Imprinted on Federica as a child were the sculptural forms of the collapsed volcano crater that cradled their home on the Sicilian Island of Panarea, facing the active volcano Stromboli. Also formative were the many works of tribal art that Matta, like his fellow Surrealists, had avidly collected. Playing among the Malangan carvings, Bambara antelope head dresses, carved fertility figures, and decorated Papuan shields that stood about in her childhood home, she gave them names and regarded them as real. Her father's studio door was closed when he was working, but she remembers walking on canvases on the floor and having access to art supplies to work with on her own. As part of daily life, she lived in the midst of the explosive paintings that were produced behind those studio doors. Just as Matta had moved sideways into art from training in architecture, Federica did not declare a goal of becoming an artist, but began to make art in response to the needs and impulses of her evolving life.
Deeply affected by the deaths of her twin half-brothers, Sebastian in 1976 and Gordon Matta Clark in 1978, she modeled small fantastic creatures into memorial objects. Gradually these began to grow and multiply, becoming necklaces, wall-hung reliefs, sizable sculptures, or parts of an environment. She evolved a repertoire of fantastic images that she uses in paintings, books, and sculpture: winged or multi-armed figures, octopus tentacles, centipedes, comets, stars, bubbles, smiling faces, mermaids, serpents, flames. These swirl through her drawings and paintings, with gravity suspended, as they lead a viewer into the floating worlds of dreams and imagination. Some of her hybrid creatures became maquettes for sizeable sculptures in polyester resin, polystyrene, silicon, and sometimes concrete, enlarged by pantograph in France at the Atelier Gérard Haligon where, for a century, noted sculptors have had their casting and enlarging done.
FEDERICA MATTA, Cerro Santa Lucia maquette for La Plaza Brasil
These larger works led Federica to think in terms of environments. Wanting to counter the negative effects of the traumas she had experienced, specifically the Algerian War and the Allende coup in Chile, she felt that there could be an impact made by art in a public space. Following the end of the Pinochet regime in Chile in 1991 she proposed to build sculptures as children’s games in the Plaza Brazil in Santiago.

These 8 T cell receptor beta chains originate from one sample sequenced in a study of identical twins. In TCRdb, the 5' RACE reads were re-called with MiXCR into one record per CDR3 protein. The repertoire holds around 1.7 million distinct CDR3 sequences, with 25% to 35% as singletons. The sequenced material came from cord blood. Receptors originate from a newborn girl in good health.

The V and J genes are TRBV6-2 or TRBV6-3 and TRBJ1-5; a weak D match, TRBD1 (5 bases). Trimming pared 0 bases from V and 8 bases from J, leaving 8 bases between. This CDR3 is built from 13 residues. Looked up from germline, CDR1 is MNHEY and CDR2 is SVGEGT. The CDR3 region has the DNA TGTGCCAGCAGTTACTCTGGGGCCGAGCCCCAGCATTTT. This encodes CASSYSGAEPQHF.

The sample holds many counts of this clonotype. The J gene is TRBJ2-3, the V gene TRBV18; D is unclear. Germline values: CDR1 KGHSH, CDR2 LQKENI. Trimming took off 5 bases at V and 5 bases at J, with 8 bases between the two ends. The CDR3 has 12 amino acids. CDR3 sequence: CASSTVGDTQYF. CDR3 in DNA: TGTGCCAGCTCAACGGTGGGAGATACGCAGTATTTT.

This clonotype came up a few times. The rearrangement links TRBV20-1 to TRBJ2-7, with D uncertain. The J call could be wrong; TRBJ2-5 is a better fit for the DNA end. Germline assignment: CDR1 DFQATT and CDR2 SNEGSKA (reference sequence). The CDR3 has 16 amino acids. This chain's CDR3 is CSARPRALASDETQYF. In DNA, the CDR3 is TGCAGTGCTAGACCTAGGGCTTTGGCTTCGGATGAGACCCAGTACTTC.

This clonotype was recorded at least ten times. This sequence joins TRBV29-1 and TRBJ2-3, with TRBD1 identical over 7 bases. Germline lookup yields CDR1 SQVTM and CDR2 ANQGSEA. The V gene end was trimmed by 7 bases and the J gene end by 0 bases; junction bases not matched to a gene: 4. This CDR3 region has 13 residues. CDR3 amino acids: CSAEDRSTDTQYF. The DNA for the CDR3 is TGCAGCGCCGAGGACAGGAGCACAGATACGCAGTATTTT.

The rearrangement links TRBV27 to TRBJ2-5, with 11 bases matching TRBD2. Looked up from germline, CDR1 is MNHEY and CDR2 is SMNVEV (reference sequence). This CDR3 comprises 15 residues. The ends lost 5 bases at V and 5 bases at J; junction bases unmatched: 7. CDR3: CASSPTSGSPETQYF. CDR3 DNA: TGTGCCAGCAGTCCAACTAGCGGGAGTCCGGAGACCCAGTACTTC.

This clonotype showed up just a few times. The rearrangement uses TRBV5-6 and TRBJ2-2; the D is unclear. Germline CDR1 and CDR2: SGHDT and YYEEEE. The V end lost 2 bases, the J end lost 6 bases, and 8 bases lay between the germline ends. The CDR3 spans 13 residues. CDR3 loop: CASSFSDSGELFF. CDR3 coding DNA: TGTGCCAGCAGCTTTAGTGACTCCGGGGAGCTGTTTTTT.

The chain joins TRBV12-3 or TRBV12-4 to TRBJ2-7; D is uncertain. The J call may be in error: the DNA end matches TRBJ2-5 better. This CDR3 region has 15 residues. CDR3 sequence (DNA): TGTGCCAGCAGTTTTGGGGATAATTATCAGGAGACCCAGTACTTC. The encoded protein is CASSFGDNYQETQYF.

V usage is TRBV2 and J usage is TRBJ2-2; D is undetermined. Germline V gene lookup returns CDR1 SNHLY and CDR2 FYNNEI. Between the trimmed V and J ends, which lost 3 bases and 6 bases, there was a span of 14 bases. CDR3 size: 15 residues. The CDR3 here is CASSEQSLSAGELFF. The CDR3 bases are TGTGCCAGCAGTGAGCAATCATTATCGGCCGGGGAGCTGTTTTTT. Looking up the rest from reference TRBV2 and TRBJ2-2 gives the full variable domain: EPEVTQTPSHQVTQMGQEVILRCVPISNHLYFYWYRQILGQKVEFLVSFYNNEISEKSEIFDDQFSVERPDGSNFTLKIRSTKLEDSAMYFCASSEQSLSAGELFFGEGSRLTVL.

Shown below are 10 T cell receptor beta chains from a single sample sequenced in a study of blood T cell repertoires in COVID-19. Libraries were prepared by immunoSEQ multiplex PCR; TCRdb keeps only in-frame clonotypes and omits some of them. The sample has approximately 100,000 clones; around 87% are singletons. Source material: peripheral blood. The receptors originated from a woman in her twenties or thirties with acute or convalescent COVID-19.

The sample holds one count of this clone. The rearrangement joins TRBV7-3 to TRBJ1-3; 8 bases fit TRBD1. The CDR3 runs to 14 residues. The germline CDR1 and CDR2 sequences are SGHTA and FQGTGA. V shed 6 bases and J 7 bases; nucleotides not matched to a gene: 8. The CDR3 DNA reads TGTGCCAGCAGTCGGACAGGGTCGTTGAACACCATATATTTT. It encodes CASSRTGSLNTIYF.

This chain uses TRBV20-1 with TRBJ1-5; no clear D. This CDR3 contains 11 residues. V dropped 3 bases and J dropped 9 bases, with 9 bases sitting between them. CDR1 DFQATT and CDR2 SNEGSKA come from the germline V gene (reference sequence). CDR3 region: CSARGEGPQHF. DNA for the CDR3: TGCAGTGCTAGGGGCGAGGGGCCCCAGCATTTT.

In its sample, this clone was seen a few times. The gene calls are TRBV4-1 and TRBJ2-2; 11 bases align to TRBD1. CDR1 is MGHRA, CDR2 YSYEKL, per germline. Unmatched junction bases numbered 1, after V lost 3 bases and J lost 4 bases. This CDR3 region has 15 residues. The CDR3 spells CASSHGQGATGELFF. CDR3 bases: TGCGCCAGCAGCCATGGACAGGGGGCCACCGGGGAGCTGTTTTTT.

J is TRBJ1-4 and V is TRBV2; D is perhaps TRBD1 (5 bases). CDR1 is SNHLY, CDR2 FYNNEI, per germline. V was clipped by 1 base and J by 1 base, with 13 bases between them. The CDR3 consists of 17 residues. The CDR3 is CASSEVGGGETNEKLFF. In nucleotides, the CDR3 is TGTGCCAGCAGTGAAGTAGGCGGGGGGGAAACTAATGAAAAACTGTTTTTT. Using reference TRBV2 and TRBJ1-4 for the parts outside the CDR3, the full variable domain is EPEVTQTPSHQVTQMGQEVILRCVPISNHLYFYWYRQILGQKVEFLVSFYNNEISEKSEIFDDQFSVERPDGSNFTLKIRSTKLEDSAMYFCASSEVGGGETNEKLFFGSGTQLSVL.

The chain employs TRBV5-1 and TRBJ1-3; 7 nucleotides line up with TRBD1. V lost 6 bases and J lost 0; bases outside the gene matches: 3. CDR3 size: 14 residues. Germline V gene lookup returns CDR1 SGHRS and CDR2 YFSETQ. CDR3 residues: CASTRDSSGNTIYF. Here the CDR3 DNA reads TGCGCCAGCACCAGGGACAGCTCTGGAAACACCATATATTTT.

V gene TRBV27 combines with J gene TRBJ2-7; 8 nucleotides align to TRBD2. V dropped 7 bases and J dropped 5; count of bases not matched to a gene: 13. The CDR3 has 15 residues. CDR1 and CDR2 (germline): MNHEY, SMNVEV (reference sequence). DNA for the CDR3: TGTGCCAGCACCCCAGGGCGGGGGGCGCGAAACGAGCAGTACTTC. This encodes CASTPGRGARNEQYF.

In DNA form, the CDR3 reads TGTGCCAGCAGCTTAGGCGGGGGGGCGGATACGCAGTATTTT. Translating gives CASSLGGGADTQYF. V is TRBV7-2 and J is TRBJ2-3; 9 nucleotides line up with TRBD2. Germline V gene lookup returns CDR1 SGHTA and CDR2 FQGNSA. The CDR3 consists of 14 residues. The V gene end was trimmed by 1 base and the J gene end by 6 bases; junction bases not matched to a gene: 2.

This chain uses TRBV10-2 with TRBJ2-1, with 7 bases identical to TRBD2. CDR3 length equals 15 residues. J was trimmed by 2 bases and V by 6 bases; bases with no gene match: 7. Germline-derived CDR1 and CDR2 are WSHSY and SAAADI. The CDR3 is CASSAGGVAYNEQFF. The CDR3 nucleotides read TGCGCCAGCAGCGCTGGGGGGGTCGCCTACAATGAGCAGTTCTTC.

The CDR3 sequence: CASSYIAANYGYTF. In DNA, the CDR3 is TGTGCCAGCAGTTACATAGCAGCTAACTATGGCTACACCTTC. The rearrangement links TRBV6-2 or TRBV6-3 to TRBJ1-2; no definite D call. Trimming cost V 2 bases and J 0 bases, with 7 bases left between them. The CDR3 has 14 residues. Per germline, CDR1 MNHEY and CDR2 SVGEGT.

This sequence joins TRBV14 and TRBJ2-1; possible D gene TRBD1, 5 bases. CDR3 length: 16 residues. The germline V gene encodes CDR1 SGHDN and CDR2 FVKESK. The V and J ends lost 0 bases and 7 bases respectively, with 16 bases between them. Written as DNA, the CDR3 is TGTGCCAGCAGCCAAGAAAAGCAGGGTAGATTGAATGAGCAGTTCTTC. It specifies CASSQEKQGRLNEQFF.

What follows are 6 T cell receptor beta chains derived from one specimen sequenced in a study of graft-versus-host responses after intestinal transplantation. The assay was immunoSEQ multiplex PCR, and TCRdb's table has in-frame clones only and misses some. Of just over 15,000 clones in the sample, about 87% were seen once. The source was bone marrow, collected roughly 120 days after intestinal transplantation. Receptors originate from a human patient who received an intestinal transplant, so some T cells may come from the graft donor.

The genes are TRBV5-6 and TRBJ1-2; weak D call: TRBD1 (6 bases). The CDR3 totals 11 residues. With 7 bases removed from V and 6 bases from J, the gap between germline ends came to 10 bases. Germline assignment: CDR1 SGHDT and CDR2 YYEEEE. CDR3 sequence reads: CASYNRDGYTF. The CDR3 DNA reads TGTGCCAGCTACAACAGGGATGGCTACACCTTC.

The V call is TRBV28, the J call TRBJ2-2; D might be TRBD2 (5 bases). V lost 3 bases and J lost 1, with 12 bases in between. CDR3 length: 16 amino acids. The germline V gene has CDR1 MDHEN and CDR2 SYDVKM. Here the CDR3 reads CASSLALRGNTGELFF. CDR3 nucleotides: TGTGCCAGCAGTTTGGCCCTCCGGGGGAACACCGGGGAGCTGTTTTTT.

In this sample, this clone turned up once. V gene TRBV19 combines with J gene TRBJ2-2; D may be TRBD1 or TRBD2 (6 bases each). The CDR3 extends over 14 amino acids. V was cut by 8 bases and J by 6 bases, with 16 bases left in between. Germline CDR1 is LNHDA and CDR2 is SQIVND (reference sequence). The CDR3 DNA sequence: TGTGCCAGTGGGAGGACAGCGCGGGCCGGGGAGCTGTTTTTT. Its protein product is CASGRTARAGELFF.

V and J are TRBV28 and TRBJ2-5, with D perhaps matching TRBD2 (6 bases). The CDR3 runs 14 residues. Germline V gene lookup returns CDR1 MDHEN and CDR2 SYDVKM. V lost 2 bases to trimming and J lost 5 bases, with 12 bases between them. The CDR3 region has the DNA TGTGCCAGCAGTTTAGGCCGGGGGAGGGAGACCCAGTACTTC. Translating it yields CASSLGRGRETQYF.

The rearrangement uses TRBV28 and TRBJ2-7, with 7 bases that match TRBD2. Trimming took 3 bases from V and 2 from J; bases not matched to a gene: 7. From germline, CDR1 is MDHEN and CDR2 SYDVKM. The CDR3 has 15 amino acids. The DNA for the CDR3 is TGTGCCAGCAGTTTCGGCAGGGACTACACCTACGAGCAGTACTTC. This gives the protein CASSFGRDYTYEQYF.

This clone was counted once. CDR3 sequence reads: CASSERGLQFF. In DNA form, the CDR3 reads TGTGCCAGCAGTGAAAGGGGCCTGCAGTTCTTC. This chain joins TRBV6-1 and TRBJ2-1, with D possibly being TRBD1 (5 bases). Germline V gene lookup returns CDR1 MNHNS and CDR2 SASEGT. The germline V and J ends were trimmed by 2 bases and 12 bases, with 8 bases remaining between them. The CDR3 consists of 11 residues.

"In this very sad situation I wanted to create a space where children could do their own artistic self-education, where color and form would activate a common territory where people are in the process of change, a space where you can create passage."
The result is a veritable wonderland in which a park bench is a purple sleeping animal, where a green serpent coils around the support for a swing, and the open jaws of a rainbow-colored dragon invite entry. Experiencing this life-size fantasy world can trigger a free play of the imagination which Federica envisioned as part of the healing process after Chile's traumatic years. Recently the brightly colored surfaces of the playful sculptures in the Plaza Brazil began to show the effects of many years of use. A restoration was undertaken and Federica was invited to Santiago for an official re-opening with city officials attending the public celebration. Clearly it had become a beloved and integral part of the city. After seeing a video showing the delighted expressions of the children at play it is impossible not to wish for a touch of her fantasy in the drab institutional play equipment that adorns most public spaces.
Federica Matta's Cerro Santa Lucia installed in La Plaza Brasil
In 2010 Federica undertook another healing project at the seaport of Saint-Nazaire on the Brittany coast. There, still standing between the town and the sea, is a huge concrete German submarine base, built with labor from concentration camps. To purge the ugly memories the structure perpetuated, Federica made a 24 foot sculpture of Yemanja, an African goddess in the form of a sea creature, that was erected in the city square. It was covered with acrylic and gold leaf, and snakes were coiled on its green-eyed, Medusa-like head. Bursts of blue splashes were fixed in air. When the sculpture was unveiled, a "fete de la Sirene" was held to celebrate her arrival, and the whole city was there. Ten thousand candles were lit in the submarine base to commemorate the slaves that left on the boats from Saint-Nazaire, and music from all the places that Yemanja had visited filled the square. "It was a beautiful night," Federica recalled.